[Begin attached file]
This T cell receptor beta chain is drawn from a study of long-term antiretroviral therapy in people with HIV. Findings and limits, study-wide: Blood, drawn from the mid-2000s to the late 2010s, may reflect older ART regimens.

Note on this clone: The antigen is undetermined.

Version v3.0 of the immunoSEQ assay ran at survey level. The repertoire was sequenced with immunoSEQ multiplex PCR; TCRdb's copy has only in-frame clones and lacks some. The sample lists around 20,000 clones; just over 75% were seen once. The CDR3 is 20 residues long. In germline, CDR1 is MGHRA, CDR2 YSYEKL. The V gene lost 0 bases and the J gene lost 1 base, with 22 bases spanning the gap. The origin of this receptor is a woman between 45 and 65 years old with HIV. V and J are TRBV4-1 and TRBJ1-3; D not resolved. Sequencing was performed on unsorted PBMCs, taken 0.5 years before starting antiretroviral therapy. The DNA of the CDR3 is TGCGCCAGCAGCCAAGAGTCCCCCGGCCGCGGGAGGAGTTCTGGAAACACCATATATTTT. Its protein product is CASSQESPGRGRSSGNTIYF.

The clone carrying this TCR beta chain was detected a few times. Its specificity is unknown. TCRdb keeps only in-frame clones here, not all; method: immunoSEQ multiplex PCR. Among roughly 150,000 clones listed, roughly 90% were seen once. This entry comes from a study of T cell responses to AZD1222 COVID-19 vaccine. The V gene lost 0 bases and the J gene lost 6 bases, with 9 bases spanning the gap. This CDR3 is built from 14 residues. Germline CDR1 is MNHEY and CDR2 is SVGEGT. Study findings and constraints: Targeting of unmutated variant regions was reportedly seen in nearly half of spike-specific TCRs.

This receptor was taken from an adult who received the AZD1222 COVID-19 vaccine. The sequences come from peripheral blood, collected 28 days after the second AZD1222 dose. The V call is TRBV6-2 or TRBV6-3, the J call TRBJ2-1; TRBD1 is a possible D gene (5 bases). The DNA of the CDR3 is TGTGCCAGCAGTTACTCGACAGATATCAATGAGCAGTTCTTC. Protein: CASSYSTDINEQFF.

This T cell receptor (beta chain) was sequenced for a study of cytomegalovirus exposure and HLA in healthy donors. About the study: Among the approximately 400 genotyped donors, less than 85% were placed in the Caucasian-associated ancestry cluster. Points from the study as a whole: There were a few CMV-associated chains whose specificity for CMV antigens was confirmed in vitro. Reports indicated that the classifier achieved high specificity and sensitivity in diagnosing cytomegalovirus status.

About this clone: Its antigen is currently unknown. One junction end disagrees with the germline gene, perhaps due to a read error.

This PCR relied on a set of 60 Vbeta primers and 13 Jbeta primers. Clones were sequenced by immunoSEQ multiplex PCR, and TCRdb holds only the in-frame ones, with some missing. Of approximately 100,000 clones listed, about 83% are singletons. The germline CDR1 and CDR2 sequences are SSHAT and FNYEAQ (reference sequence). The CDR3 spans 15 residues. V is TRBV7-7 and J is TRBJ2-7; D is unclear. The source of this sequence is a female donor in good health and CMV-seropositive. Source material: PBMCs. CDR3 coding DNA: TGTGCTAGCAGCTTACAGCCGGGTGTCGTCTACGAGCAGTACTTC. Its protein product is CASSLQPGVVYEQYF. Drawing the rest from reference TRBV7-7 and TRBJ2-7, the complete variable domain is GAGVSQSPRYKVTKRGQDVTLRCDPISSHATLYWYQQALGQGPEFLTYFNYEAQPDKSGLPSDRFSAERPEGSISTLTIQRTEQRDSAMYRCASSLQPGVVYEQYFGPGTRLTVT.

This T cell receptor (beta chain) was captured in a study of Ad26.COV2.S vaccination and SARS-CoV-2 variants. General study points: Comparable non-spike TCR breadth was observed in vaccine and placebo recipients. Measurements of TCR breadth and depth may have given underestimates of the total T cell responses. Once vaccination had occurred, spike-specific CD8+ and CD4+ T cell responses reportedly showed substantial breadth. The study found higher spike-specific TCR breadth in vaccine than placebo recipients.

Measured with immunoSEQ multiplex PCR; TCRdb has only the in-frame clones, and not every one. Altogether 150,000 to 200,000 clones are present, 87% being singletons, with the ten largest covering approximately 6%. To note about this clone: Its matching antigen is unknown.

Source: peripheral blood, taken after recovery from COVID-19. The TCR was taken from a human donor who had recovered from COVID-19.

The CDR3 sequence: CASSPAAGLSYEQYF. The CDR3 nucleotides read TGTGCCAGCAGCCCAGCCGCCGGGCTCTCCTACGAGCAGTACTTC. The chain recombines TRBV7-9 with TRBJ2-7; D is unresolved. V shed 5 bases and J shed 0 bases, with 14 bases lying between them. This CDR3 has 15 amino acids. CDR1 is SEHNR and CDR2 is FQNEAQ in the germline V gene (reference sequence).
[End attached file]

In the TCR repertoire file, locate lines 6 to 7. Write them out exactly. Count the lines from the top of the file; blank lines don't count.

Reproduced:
This T cell receptor (beta chain) was sequenced for a study of cytomegalovirus exposure and HLA in healthy donors. About the study: Among the approximately 400 genotyped donors, less than 85% were placed in the Caucasian-associated ancestry cluster. Points from the study as a whole: There were a few CMV-associated chains whose specificity for CMV antigens was confirmed in vitro. Reports indicated that the classifier achieved high specificity and sensitivity in diagnosing cytomegalovirus status.

About this clone: Its antigen is currently unknown. One junction end disagrees with the germline gene, perhaps due to a read error.